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to a wide range of content objects both
within and outside traditional CMS
content repositories.
Delivery/Publication. Provide content
to participating delivery servers and to
facilitate the publication and manage-
ment of delivered content.
Site Management. Provide mechanisms
for monitoring and reporting on the use
of managed content; provide mecha-
nisms for automatically generating high-
level `site maps' depicting the relation-
ships of pages and objects to a depth of
at least four layers of referral.
ogether with the distributed institu-
tional structures of the university,
baseline functional requirements helped
determine the technical parameters of a
content management system.
Federated Architecture. Multiple
independent servers running a standard,
accepted CMS software package put
together in coordination with a central
CMS support organisation.
Interoperability. CMS systems must
interoperate as seamlessly as possible
with a wealth of existing content already
available through a number of well-
travelled and well-recognised Duke
campus Websites. System-driven man-
dates for change should be at the
discretion of the content creators,
where possible.
Integration. Because the level of tech-
nical expertise varies dramatically among
campus users, flexible integration with
third-party development and authoring
tools is critical. Some users will have a
high degree of technical expertise and
demand fine-grained control over their
content; some will have a low degree of
technical expertise and need to create
and deliver content in the most natural
and `matter of fact' fashion possible.
Scalability. Because neither the size of
the user population nor the extent of
etc.) needed to support efforts to balance
creativity and flexibility with brand con-
sistency at the departmental, school and
University levels.
Flexibility. Make it easier for all Duke
Web efforts to support the full range of
Web content sources (development
tools, databases, etc.) and Web display
devices (graphical browsers, text-only
browsers, kiosks and emerging small-
screen platforms such as cell phones and
Implementation. Give first priority to
the immediate needs of early adopters
and second priority to anticipated future
needs of an emerging CMS community.
he overall goals for the campus con-
tent management initiative defined a
discrete set of functional capabilities that
must be included in any system, whether
bought or built locally.
Content Authoring. Provide for the
smooth and efficient creation and edit-
ing of content; integration with com-
mon editing and word processing tools;
ability to import existing content,
metadata, multiple file types.
Presentation. Flexible use of common
development tools; creation or import of
templates, standard forms.
Syndication. Support the sharing and
reuse of content across campus.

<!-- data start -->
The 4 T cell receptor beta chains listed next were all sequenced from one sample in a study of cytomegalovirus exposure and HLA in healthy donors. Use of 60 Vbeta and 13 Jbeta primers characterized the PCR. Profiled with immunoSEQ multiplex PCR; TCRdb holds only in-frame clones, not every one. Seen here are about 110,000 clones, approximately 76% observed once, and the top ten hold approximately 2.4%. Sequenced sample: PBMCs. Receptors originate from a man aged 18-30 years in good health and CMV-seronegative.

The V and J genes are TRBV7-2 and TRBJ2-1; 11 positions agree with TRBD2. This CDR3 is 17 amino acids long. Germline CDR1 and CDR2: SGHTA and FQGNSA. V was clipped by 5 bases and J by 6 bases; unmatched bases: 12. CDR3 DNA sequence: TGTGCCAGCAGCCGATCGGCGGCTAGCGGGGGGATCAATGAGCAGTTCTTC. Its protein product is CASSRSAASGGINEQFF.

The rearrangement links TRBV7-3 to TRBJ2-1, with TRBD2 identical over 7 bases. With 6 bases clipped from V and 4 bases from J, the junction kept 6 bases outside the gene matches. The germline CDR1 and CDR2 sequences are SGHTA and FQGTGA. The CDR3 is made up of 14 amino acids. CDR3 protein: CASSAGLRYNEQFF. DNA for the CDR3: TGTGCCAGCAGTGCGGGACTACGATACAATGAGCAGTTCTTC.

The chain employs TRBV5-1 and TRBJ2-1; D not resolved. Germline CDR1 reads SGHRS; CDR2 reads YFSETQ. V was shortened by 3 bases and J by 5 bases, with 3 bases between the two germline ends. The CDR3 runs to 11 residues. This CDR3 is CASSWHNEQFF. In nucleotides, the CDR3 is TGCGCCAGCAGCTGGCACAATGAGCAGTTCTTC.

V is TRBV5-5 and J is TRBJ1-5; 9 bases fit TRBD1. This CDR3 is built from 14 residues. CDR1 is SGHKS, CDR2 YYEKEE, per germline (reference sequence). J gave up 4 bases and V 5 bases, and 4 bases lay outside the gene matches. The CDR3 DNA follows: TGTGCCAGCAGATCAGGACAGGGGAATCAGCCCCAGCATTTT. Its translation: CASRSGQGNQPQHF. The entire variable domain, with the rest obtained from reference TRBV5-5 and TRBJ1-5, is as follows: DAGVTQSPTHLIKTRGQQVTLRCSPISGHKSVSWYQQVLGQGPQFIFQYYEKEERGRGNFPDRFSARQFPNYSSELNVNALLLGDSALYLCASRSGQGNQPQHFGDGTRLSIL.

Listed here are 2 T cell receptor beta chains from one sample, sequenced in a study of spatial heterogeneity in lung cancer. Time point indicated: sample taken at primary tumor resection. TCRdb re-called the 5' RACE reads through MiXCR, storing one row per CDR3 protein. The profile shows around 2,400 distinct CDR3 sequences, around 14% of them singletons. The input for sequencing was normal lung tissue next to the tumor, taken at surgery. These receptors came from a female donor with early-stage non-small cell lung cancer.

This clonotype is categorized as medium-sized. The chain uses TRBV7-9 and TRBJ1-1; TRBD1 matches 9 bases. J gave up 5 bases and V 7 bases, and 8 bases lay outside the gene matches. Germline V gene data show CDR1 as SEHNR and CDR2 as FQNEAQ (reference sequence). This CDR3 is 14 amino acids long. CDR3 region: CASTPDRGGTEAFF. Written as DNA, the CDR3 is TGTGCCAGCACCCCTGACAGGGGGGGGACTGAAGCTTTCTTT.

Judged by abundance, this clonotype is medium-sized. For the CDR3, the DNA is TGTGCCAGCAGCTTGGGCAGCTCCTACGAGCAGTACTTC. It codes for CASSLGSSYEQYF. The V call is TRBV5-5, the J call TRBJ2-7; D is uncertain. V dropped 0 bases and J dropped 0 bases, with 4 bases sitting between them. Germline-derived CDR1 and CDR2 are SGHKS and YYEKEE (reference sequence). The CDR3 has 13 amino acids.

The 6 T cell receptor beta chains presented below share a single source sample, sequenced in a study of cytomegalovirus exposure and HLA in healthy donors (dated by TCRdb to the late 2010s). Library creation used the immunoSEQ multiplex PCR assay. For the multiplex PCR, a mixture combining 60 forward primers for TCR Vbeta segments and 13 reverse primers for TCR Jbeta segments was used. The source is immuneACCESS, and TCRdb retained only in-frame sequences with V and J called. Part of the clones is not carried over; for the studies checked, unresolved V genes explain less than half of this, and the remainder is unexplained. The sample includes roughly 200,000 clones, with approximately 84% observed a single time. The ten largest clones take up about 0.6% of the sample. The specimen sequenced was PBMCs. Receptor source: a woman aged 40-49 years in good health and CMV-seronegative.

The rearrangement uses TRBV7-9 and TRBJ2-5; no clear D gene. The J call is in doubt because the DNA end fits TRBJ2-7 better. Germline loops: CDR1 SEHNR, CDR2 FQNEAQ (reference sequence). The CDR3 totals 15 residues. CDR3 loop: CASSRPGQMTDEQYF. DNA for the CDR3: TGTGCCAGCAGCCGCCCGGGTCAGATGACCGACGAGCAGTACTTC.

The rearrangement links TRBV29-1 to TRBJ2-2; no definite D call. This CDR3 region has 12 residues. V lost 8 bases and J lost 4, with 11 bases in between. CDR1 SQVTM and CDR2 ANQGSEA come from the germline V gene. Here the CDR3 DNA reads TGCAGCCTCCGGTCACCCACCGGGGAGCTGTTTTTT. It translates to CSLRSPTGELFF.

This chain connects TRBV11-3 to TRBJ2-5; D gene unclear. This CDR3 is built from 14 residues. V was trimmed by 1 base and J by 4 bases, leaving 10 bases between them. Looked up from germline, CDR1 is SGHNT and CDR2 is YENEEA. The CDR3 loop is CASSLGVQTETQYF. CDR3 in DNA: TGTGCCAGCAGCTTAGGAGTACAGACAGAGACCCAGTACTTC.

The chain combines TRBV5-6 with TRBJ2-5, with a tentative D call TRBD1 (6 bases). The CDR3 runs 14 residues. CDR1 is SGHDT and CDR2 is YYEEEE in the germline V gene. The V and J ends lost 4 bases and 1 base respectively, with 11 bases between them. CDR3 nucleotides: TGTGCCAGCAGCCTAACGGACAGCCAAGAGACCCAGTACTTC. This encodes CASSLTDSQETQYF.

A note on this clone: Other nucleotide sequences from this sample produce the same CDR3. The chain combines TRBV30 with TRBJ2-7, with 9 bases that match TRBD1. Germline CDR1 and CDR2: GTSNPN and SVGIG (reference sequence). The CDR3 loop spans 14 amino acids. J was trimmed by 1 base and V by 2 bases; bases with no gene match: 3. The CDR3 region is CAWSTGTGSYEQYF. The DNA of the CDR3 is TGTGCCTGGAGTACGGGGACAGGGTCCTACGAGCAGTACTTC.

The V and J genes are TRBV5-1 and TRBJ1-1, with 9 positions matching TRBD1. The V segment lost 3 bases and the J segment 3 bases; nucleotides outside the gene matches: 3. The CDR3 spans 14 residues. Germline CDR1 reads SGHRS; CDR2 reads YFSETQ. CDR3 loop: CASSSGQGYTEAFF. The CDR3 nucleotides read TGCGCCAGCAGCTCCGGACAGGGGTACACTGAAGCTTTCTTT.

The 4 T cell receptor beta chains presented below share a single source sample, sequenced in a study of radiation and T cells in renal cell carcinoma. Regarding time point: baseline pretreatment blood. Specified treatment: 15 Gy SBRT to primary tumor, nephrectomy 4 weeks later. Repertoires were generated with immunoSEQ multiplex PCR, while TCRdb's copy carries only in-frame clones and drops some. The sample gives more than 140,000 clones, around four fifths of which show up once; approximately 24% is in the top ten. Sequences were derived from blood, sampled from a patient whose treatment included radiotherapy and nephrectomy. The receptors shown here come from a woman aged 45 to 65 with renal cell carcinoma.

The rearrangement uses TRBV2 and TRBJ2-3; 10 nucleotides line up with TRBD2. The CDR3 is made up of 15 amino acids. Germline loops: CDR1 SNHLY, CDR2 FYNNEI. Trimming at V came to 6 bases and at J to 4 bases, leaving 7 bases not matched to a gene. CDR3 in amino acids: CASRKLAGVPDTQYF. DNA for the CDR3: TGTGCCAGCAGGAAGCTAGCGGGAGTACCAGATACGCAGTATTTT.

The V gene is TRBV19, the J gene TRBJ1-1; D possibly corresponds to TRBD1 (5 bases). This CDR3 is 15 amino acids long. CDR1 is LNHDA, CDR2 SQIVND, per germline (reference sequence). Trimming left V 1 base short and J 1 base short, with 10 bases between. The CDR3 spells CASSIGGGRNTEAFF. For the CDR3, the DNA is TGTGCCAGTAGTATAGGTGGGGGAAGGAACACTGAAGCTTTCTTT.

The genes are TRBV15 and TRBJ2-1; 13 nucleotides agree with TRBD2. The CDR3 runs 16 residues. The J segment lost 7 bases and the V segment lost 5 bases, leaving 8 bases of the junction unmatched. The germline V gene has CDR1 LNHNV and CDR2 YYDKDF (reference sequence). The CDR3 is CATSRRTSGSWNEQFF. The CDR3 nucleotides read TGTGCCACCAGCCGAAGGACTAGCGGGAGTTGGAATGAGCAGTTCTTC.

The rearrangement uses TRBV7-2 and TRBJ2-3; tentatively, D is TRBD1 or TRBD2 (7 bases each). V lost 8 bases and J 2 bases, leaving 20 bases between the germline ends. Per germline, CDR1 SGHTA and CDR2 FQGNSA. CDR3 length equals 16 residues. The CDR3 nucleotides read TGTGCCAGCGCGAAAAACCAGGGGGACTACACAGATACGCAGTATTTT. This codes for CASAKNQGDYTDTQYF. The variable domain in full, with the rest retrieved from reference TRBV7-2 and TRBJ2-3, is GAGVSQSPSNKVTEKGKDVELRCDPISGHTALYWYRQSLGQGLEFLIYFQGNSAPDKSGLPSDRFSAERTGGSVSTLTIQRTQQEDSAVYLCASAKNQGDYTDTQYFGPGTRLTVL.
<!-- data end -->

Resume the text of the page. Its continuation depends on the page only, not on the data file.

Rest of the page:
Workflow. Support various forms of
workflow and facilitate the management
of content throughout its lifecycle (from
creation through publication and syndi-
cation to deactivation and archiving).
Versioning. Provide revision control
mechanisms, both in support of collabo-
rative content manipulation and in sup-
port of change management and content
Accessibility. Content stored or
indexed within content repositories must
be easily accessible during Website devel-
opment, and access needs to be provided
1. authoring (creating Web content in a
managed and authorised environment);
2. workflow (management of the steps
between authoring and publishing);
3. storage (authored content components,
in multiple versions, in a repository);
4. publishing (dynamic delivery of stored
content to the Web).
t Duke, as may be the case in any
widely decentralised organisation, the
capabilities of an enterprise software tool
with the wide impact of a content man-
agement system are demanding.The team
charged with identifying a CMS tool for
the university developed a list of key goals
driving the software selection process.
Site Maintenance. Enable non-techni-
cal staff to update and maintain their
Web content more easily and efficiently
using a variety of computing platforms
and Web development tools.
Consistency. Provide a consistent Web
site management environment that will
handle content creation, style, visitor
usability, policy, workflow, versioning,
and revision control for decentralised
Web infrastructures and content authors.
Sharing. Facilitate the syndication
(sharing and reuse) of Web content, with
the appropriate editorial accountability,
by offering central facilities to index and
cache content that originates anywhere
on the Duke subnet.
Automation. Reduce inaccurate, out-
dated, redundant or unauthorised
content through automated content
management processes, versioning and
Accessibility. Make it easier for all
Duke Web efforts to achieve and main-
tain compliance with evolving standards
(ADA and W3 compliance, University
and departmental privacy policies, etc.)
and provide the tools (repositories of
approved templates, images and logos,